All antidepressants have broadly similar efficacy (Song et al 1993) and therefore the choice of drug for a particular patient will depend on the nature of the symptoms, side-effect profile, concomitant therapy, concurrent illness, patient preference and safety in over-dose. Previous response to treatment is also a strong indication to repeat that treatment in future episodes. The antidepressant whose profile best fits the ideal for an individual patient should be prescribed. In the absence of special factors, choose antidepressants which are better tolerated, safer in overdose, and more likely to be prescribed at effective doses. Since there is most evidence for SSRIs, they should be regarded as the preferred option for first line use. When prescribing an SSRI, fluoxetine is a reasonable choice as it has efficacy similar to other SSRIs, but is available as a generic, and hence provides additional benefit in terms of cost effectiveness. When considering toxicity in overdose, the evidence to date suggests that SSRIs, newer tricyclics, mirtazapine and reboxetine are safer than older tricyclics or venlafaxine. The newer agents may have a place in treatment of patients for whom first choice drugs are poorly tolerated or ineffective. Cost Effectiveness
The cost of these drugs should also be taken into account when a decision is made to prescribe, especially when choosing between drugs in the same class. Antidepressants account for a large proportion of the primary care drugs spend. TCAs are by far the cheapest agents, especially compared to newer antidepressants, but they carry the risk that they may be prescribed in sub-therapeutic doses, e.g. to avoid adverse effects which are common with TCAs. Generic SSRI preparations such as fluoxetine offer a safer but relatively inexpensive alternative. The Elderly
The same principals apply to the elderly as the adult population in the decision on which antidepressant to use. Concomitant therapy and concurrent illness are likely to be of greater relevance. The main differences in the elderly regarding the use of antidepressant drugs relate to altered distribution, metabolism and excretion and their increased sensitivity to the effects of these drugs. This provides the reasoning behind the adage “start low and go slow” with antidepressant doses in this population. Psychomotor impairment and postural hypotension are particularly problematic in the elderly and there is therefore an argument for generally avoiding the older tricyclics (Lasser et al 1998). Starting Treatment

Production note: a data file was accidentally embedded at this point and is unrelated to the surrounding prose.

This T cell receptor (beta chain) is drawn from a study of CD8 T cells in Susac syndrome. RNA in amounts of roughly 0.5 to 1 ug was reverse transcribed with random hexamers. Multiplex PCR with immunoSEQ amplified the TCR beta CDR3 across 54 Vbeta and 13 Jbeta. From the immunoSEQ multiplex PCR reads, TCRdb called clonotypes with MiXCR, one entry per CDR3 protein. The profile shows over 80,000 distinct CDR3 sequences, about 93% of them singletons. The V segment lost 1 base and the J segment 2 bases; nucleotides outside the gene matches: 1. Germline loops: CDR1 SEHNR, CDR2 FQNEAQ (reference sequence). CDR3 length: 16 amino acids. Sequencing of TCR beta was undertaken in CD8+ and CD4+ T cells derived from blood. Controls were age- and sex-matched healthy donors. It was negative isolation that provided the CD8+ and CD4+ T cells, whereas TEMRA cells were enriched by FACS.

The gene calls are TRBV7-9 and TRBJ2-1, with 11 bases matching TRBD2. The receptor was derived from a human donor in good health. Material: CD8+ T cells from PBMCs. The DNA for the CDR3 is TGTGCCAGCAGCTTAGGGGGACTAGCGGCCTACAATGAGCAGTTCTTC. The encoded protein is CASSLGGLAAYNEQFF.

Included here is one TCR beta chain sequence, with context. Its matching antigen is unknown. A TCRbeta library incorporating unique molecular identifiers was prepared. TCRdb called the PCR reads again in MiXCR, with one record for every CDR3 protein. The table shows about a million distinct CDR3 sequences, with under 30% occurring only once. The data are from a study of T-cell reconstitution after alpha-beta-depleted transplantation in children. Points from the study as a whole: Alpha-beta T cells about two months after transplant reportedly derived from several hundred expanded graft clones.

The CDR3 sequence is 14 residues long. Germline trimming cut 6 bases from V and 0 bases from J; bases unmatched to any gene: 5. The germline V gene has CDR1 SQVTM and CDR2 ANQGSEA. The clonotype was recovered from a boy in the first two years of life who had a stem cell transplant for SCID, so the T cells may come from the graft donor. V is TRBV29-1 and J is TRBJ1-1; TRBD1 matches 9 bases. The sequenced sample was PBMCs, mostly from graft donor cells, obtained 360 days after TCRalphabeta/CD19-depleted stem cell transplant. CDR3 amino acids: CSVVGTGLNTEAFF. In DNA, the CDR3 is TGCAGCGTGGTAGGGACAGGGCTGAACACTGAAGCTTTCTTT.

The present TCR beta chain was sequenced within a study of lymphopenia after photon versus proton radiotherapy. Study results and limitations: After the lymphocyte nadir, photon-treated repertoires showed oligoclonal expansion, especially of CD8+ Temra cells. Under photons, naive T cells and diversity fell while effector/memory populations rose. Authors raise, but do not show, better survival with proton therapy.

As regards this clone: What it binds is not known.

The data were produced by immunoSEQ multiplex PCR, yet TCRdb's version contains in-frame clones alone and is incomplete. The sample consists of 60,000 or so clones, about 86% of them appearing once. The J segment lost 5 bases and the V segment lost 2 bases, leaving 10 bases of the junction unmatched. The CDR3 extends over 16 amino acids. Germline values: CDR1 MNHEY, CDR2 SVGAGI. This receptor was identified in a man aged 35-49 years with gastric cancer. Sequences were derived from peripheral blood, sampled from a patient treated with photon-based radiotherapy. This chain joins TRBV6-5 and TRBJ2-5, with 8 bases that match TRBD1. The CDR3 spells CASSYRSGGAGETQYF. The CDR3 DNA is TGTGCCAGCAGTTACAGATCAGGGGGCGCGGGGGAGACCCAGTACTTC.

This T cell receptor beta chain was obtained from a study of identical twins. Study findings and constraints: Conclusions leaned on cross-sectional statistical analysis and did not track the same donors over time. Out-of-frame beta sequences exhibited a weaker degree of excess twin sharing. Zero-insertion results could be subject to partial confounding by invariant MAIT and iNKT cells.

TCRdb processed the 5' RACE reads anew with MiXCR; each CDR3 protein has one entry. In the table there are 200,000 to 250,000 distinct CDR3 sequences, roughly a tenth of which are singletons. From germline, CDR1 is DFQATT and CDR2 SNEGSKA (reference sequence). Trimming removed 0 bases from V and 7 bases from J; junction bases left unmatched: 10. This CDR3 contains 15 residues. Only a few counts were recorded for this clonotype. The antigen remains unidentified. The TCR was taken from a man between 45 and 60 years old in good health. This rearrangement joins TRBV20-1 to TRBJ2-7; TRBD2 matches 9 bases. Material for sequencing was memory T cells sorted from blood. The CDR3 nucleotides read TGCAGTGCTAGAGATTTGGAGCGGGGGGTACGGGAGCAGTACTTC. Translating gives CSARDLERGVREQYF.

SSRIs can usually be started at a therapeutic dose. TCAs should be gradually increased to the therapeutic dose over 1-2 weeks, or as quickly as can be tolerated. Patients should be advised of the likely early side effects, and the lag time before symptoms noticeably improve. Increased anxiety/agitation can be problematic at the early stages of treatment with an SSRI. Judicious short-term use of a benzodiazepine may be helpful in such situations. CSM Advice Hyponatraemia (usually in the elderly and possibly due to inappropriate secretion of antidiuretic hormone) has been associated with all types of antidepressants and should be considered in the differential diagnosis of all patients who develop drowsiness, confusion or convulsion while taking an antidepressant. Compliance Issues
Compliance with prescribed medication for all chronic conditions is estimated at 50%. There are a variety of reasons why patients cannot or will not comply with their prescribed medication, but there are particular reasons why compliance may be a problem with antidepressants.
• High incidence of side effects, particularly occurring prior to the onset of
• Reluctance to accept the diagnosis of depression
• Fear that antidepressant medication is addictive
• Symptom improvement leading to patient stopping drugs, with subsequent relapse
• Difficulty obtaining relevant information
Before starting treatment compliance can be improved by
• Give positive advice regarding the benefits of treatment
• Reinforce that antidepressant are not addictive
• Inform patients about potential side effects
• Reinforce the importance of not discontinuing treatment before or during the
• Inform the patient about the possibility of discontinuation symptoms on missing